Global Health News Round-Up: Talc Lawsuits, Abortion Rights, and More

This summary covers various health news updates including a class action lawsuit against Johnson & Johnson over talc products, Poland clamping down on hospitals refusing abortions, Eli Lilly's lawsuits against counterfeit drug sales, and election pledge shortfalls for UK health funding. Other topics include extreme heat warnings, Gavi's funding needs, and regulations around kratom in Indonesia.

Reuters | Updated: 20-06-2024 18:30 IST | Created: 20-06-2024 18:30 IST
Global Health News Round-Up: Talc Lawsuits, Abortion Rights, and More
AI Generated Representative Image

Following is a summary of current health news briefs.

J&J hit with new class action over talc seeking medical monitoring for cancer

Johnson & Johnson is facing a new proposed class action seeking damages and medical monitoring on behalf of women who have been diagnosed with cancer, or might develop it in the future, allegedly as a result of using the company's baby powder and other talc products. The lawsuit, filed on Monday in New Jersey federal court, is the first to seek medical monitoring, or regular testing meant to catch cancer early, on behalf of talc users. The proposed class could include thousands of women, but would not include the more than 61,000 people who have already filed personal injury lawsuits over J&J's talc, claiming it contains cancer-causing asbestos.

Poland clamps down on hospitals refusing to perform abortions

Polish authorities have imposed a significant fine on a hospital for denying an abortion to a woman whose pregnancy may have endangered her life, marking a shift in a country with some of the strictest termination rules in Europe. Poland's previous nationalist government introduced a near-total ban on abortion in 2021 and embedded conservative social values in law during its eight-year rule.

Lilly files more lawsuits to curb sales of counterfeit Mounjaro

U.S. drugmaker Eli Lilly said on Thursday it was suing six more entities including medical spas and wellness centers for selling products claiming to contain tirzepatide, the active ingredient in its popular diabetes drug, Mounjaro. Tirzepatide was approved late last year as Zepbound for weight loss, and Lilly is the only company that has the approval of the U.S. Food and Drug Administration to sell the drug.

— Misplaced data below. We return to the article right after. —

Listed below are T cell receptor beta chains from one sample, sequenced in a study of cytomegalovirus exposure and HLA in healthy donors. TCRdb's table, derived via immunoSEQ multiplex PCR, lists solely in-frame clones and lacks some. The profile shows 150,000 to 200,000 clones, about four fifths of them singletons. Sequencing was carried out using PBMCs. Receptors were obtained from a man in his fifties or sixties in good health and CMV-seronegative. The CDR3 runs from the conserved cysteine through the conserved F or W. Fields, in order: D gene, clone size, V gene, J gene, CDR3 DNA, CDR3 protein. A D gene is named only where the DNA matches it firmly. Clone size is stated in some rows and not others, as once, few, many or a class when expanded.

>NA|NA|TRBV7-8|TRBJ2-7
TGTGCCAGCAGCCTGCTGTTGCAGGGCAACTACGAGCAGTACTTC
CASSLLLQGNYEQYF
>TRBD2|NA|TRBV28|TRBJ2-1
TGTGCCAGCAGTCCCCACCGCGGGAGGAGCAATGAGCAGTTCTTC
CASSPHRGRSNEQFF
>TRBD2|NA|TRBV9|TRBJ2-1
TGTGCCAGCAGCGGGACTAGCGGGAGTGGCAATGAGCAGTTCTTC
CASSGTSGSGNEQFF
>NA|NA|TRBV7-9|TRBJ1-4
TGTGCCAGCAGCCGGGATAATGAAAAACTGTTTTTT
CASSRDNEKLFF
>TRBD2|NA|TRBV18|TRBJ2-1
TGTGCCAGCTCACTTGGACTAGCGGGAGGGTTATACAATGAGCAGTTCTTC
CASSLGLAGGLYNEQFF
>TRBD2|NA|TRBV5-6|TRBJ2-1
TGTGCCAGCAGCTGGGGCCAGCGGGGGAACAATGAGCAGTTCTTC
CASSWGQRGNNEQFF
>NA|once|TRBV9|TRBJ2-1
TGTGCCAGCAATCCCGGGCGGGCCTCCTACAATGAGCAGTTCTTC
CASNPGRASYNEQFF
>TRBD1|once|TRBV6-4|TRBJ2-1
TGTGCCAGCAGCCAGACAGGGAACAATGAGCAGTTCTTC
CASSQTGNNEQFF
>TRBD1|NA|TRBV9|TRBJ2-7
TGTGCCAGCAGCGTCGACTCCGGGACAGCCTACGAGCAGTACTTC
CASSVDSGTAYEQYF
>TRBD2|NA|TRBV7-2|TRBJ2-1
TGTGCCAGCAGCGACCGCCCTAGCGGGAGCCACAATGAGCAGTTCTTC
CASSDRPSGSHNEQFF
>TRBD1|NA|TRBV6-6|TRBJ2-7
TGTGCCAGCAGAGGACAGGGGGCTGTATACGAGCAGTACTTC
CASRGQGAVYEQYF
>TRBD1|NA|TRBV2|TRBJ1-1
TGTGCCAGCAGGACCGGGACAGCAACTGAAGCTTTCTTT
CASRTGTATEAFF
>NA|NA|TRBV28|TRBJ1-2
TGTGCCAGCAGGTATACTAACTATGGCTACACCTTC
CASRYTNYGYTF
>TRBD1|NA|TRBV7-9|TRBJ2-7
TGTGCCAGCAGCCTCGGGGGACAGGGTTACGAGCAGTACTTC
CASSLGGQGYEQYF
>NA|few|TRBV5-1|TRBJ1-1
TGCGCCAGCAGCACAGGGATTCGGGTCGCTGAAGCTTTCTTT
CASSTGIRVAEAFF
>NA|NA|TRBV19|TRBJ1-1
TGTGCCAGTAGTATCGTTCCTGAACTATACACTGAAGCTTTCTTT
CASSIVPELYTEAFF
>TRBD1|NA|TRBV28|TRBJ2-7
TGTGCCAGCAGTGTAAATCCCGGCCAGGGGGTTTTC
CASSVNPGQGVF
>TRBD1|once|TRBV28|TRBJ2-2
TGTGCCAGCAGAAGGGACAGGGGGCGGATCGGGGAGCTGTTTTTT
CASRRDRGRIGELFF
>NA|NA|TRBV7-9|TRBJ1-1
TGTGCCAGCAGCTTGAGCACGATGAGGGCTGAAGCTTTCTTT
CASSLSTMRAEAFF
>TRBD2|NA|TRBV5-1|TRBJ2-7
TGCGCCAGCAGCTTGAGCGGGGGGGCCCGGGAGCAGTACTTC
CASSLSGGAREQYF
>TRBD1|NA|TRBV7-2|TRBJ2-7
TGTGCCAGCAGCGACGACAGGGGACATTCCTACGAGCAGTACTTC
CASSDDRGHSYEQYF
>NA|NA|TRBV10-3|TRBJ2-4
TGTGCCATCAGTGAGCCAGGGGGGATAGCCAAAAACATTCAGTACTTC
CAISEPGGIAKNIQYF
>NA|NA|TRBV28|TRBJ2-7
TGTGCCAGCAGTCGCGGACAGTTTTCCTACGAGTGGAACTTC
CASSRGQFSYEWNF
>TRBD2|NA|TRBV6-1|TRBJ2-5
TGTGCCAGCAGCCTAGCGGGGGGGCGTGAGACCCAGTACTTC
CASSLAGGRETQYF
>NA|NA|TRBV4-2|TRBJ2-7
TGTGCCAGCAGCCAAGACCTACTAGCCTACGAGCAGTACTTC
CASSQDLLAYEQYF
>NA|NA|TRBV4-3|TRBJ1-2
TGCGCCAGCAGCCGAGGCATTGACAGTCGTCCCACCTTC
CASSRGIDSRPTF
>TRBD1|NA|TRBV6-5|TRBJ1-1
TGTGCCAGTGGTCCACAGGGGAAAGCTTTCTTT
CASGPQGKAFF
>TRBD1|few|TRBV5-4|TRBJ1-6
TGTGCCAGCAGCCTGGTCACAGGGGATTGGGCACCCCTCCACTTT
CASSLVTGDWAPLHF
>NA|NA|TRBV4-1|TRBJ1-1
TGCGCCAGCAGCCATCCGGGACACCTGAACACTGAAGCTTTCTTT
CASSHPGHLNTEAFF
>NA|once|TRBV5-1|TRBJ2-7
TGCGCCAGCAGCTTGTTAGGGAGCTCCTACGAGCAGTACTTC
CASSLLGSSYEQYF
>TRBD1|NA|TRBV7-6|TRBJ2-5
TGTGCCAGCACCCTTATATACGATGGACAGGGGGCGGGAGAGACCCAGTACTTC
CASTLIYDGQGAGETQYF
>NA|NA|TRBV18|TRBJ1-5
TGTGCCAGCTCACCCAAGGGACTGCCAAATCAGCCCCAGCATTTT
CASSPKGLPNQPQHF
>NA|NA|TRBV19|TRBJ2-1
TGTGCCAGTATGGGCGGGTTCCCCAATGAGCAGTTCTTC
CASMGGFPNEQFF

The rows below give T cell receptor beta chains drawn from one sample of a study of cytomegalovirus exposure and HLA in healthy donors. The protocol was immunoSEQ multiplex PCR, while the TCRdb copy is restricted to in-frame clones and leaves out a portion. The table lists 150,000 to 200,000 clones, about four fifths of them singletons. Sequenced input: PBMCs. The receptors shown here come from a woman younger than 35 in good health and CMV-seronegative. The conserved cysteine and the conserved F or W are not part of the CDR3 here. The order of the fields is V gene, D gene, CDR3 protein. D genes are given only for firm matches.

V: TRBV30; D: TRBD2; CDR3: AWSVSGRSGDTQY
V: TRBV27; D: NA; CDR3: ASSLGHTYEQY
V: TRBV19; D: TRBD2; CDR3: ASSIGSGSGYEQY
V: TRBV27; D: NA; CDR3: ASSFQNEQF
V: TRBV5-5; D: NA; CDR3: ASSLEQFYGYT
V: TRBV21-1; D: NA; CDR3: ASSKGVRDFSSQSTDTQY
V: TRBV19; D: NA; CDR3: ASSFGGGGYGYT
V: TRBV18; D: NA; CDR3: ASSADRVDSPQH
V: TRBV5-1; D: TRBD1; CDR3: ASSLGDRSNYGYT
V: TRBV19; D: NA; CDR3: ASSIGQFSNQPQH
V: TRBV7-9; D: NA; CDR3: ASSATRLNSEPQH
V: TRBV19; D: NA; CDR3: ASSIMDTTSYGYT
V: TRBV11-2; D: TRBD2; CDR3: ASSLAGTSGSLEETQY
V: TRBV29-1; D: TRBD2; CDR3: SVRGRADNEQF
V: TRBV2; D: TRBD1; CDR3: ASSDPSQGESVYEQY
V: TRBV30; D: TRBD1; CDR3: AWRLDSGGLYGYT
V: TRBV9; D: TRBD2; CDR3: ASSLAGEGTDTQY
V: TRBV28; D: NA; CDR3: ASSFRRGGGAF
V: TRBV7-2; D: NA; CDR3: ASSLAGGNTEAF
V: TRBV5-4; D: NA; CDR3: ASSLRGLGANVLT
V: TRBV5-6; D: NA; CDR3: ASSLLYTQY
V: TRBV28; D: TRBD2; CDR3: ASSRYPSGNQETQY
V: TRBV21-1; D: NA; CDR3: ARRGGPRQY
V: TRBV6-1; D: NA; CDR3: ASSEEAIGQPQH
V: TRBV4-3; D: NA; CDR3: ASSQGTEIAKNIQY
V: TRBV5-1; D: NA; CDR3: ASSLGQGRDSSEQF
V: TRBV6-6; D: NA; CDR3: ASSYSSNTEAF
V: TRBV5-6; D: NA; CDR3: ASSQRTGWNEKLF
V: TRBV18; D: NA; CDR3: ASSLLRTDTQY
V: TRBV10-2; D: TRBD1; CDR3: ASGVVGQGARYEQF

UK election pledges fall short of $48 billion health funding gap, think tank says

Election pledges by Britain's governing Conservatives and the opposition Labour Party do not set out how they plan to meet a 38 billion pound ($48 billion) funding shortfall in the National Health Service (NHS) in England, a report said on Thursday. The performance of the state-run NHS is a major concern for voters ahead of a national election on July 4, as it has been hobbled by COVID and industrial action, while Prime Minister Rishi Sunak has struggled to bring down long waiting lists.

Explainer-How extreme heat threatens health and safety

With extreme heat gripping much of the Northern Hemisphere this week, authorities and public health experts have issued heat warnings to help keep people safe. Parts of China, India, the Middle East, southern Europe and the United States are bracing for the possibility of new record highs.

Vaccine group Gavi seeks $11.9 billion to immunize world's poorest children

The global vaccine organisation Gavi is likely to seek around $11.9 billion from governments and foundations on Thursday to fund immunisation efforts in the world's poorest countries over five years, board documents reviewed by Reuters showed. The amount will be finalised at a meeting on Thursday in Paris, where donors will make pledges for the organisation's plan for 2026-2030.

Nestle, Coke, Danone take cautious approach to catering to Ozempic users

Nestle's new food brand for people taking weight-loss drugs like Wegovy will note that the meals are high in protein, fiber and nutrients, but will not name the blockbuster medications, a company executive told Reuters. The world's largest food maker is keeping the names of the drugs off the packaging due to regulatory concerns, Tom Moe, Nestle USA's president of meals, said in a recent interview. Nestle will instead market its Vital Pursuit line of $5-and-under frozen meals on social media, he said.

Indonesia says it will regulate cultivation, export of herbal kratom products

Indonesia said on Thursday it would start regulating the cultivation and export of kratom, a substance that advocates say can help ease pain alongside other benefits, but is listed in the U.S. as a drug of concern. The controls on the native Southeast Asian tree leaves would improve quality, the president's chief of staff, Moeldoko, told reporters. "A number of our exporters faced rejections because their products had been contaminated," he said.

US FDA puts Zentalis' cancer drug studies on partial hold after patient deaths

The U.S. health regulator has placed three studies of Zentalis Pharmaceuticals' cancer drug on partial clinical hold following the death of two trial participants, the company said on Tuesday. Shares of the drug developer slumped about 26% to $6.22 in early trading.

India's Biocon seeks partner to test generic Wegovy, Ozempic in China

India's Biocon is searching for a partner in China to test generic versions of Novo Nordisk's hot-selling diabetes drug Ozempic and weight loss treatment Wegovy, a senior executive told Reuters. Biocon, which aims to eventually launch generic versions of the injectible drugs globally, wants to find a Chinese partner for clinical trials on 500-plus patients so they can be sold in the world's second-biggest economy, said Amit Kaptain, Biocon's head of commercial active pharmaceutical ingredients business.

(This story has not been edited by Devdiscourse staff and is auto-generated from a syndicated feed.)

Give Feedback